A Mother's Lullaby

Mothers Who Sing To Babies Help Them Develop Emotional Regulation

According to studies, infant-directed singing helps babies learn self-regulation, which allows them to later navigate social situations.

A mother sings a lullaby to her newborn baby girl, which could help with emotional regulation.
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Singing “Twinkle Twinkle Little Star” to your baby might be more beneficial to their growth than you think. According to studies done by a board-certified music therapist, a mother’s lullaby can develop an infant’s emotional regulation, which could impact how they later navigate socialization, school, and the professional world.

Professor Shannon de l’Etoile, the associate dean of graduate studies at the University of Miami Frost School of Music, has been researching infant-directed singing for years and believes the habit has many benefits for at-risk mothers and their babies, chief among them self-regulation.

According to a University of Miami press release, de l’Etoile concludes music is a powerful tool that can help mothers learn more about their infants, especially those caregivers who struggle with depression, substance abuse or domestic violence. Although singing may seem like a natural instinct for some moms, de l’Etoile says others may need encouragement and guidance to provide this parenting technique, which is why she created a coaching program to help guide mothers in the practice.

“Infant-directed singing is a way that mothers communicate with their babies that most infants can recognize and respond to. But to be most effective, the mother needs to be attentive and sensitive to infant cues. For some moms that may not be happening and that impacts the infant,” de L’Etoile said.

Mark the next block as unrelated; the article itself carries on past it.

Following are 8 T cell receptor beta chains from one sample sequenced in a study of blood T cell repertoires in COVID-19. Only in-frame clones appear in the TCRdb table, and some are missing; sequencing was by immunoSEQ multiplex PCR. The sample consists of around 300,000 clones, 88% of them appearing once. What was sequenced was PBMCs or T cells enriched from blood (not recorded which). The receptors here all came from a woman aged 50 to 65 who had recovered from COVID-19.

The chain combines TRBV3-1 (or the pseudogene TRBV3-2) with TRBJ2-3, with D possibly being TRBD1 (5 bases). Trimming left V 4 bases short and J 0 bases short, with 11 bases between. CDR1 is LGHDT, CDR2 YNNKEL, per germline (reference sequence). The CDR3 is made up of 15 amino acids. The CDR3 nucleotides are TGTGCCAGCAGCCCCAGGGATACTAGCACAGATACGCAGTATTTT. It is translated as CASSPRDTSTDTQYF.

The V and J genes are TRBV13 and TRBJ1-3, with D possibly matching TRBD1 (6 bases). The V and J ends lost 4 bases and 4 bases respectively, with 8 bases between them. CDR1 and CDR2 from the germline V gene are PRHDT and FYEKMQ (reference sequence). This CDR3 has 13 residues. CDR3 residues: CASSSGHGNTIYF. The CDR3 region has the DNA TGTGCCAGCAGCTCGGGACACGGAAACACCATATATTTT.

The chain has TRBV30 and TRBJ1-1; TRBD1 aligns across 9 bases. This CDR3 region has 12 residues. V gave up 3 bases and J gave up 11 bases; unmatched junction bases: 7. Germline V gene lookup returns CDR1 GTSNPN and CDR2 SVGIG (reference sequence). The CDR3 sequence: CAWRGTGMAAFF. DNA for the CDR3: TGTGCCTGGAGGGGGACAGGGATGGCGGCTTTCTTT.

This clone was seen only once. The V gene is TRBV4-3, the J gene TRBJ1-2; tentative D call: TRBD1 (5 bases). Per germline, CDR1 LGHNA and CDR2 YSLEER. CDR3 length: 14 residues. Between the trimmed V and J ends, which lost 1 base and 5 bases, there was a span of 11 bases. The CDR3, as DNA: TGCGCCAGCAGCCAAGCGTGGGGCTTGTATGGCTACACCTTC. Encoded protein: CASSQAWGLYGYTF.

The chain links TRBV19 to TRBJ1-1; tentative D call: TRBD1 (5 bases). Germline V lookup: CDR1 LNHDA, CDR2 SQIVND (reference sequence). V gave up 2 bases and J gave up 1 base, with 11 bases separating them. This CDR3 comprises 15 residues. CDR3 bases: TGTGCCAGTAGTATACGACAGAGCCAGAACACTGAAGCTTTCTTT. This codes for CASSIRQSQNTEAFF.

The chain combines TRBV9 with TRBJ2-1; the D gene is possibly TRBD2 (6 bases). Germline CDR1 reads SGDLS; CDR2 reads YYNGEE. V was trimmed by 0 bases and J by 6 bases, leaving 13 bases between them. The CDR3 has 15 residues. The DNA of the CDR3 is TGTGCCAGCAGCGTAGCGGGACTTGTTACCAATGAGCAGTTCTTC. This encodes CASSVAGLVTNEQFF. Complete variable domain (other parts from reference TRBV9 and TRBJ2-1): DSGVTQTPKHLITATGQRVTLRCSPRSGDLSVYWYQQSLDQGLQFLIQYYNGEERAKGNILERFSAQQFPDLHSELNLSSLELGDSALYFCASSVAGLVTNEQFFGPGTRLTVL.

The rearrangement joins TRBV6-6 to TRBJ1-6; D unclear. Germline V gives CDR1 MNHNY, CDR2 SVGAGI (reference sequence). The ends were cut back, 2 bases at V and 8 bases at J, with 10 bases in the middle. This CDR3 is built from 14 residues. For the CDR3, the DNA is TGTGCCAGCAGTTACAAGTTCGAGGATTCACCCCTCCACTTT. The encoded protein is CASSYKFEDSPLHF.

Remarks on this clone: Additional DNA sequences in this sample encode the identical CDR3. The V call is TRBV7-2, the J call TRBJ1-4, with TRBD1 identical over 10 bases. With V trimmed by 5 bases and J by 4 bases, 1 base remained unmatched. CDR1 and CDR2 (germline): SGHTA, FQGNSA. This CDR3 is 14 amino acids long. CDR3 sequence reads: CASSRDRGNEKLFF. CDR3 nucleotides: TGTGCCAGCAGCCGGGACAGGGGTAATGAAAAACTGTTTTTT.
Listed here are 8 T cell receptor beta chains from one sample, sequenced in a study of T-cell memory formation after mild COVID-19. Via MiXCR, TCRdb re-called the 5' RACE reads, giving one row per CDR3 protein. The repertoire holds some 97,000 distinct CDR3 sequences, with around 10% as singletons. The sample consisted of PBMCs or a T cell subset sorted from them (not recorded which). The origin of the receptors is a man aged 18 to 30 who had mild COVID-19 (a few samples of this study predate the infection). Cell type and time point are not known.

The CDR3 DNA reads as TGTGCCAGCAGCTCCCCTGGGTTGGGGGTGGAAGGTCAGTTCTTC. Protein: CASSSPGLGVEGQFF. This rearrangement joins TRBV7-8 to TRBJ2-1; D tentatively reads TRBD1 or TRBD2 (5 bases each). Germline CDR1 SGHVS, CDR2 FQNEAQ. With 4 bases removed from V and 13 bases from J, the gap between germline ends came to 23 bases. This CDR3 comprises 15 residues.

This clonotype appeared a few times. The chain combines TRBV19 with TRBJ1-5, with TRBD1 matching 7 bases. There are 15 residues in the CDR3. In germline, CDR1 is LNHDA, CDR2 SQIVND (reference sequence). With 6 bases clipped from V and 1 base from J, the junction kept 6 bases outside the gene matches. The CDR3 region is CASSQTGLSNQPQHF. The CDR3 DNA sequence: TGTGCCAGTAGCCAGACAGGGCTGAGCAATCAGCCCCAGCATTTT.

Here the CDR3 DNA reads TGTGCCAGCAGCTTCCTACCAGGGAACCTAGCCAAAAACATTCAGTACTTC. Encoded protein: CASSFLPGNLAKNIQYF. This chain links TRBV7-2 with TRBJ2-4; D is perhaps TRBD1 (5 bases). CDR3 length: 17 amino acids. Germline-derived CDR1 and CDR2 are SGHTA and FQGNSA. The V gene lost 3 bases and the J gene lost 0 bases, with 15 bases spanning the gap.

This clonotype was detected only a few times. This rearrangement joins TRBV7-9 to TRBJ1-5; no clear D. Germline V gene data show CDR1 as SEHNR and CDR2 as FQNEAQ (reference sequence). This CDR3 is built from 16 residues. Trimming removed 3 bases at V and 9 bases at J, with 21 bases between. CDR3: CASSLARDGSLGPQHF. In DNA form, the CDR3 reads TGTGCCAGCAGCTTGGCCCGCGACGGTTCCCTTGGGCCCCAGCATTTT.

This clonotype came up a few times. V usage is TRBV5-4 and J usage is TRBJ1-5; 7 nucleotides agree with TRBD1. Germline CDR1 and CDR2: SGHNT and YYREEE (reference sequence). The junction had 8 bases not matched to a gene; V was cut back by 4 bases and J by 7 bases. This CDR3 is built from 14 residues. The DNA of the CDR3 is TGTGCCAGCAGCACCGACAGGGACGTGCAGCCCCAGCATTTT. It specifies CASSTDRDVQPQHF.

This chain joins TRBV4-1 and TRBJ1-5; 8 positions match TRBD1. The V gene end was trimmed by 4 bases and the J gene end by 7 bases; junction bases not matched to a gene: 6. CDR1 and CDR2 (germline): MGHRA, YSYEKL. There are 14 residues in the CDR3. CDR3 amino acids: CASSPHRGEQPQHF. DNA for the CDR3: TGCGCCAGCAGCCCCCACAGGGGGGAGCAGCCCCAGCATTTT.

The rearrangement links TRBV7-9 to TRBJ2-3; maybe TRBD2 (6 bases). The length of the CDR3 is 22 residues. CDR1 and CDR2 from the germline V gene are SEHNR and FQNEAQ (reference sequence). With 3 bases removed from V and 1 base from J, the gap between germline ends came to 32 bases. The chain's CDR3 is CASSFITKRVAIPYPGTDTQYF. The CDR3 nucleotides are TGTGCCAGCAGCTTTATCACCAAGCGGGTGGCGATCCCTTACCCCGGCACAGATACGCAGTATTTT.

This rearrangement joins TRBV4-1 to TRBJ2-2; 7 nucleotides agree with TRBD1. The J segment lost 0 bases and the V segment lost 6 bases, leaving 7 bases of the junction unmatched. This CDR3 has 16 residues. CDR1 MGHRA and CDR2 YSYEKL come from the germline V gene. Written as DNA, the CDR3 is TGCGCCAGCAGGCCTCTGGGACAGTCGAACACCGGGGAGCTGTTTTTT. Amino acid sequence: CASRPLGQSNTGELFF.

Research will help at-risk mothers use singing to engage with their babies.

“We want to give moms and caregivers these tools they can use, so that they can feel empowered to help their babies thrive,” she added. “Building self-regulation at an early age is so important because it helps children deal with adversity. Children who don’t regulate well are lacking in resilience, and they may have problems later in life, like obesity, addiction, and aggression.”

De L’Etoile is working with the university’s College of Arts and Sciences Department of Psychology’s flagship early intervention program at the Linda Ray Intervention Center to create her program. The center serves children from birth to age 2, and has been the site of research focused on the developmental needs of at-risk infants and how to best support mothers in building secure bonds with their children.

Her efforts also received funding from the Grammy Museum Grant Program, a division of the National Academy of Recording Arts and Sciences. The study is one of just six scientific research projects that earned support from the organization this year.

For the month-long project, de L’Etoile and her team will watch and record mothers as they sing to their infants and then demonstrate how they can be sensitive to their babies’ emotions while doing so. If a baby is benefiting, they will gaze longer at their mother and reach a contented state.

After each mother completes the training, de l’Etoile will analyze recordings of the their voices and, ideally, reveal changes over time in the mother’s ability to modify their singing according to the infant’s emotions. Videos of the babies will also be analyzed to determine engagement with the mother over time, tracked through their gaze and facial cues.

“We want this project to have a lasting legacy and impact, not just for us to have positive outcomes but to create a model for how a program like this could be implemented in other early intervention facilities,” de l’Etoile concluded.

This is far from the first research to find the benefits of parents singing to their babies.

A 2015 study found that singing kept infants aged 7 to 10 months from feeling distress in stressful situations for twice as long as those who didn’t hear music — and it didn’t matter who was singing or what language it was in.

And multiple studies have found that singing and playing music to premature babies in the NICU result in better outcomes when it comes to vital signs, feeding, sleeping, and length of hospital stay.

Keep singing those lullabies, mama.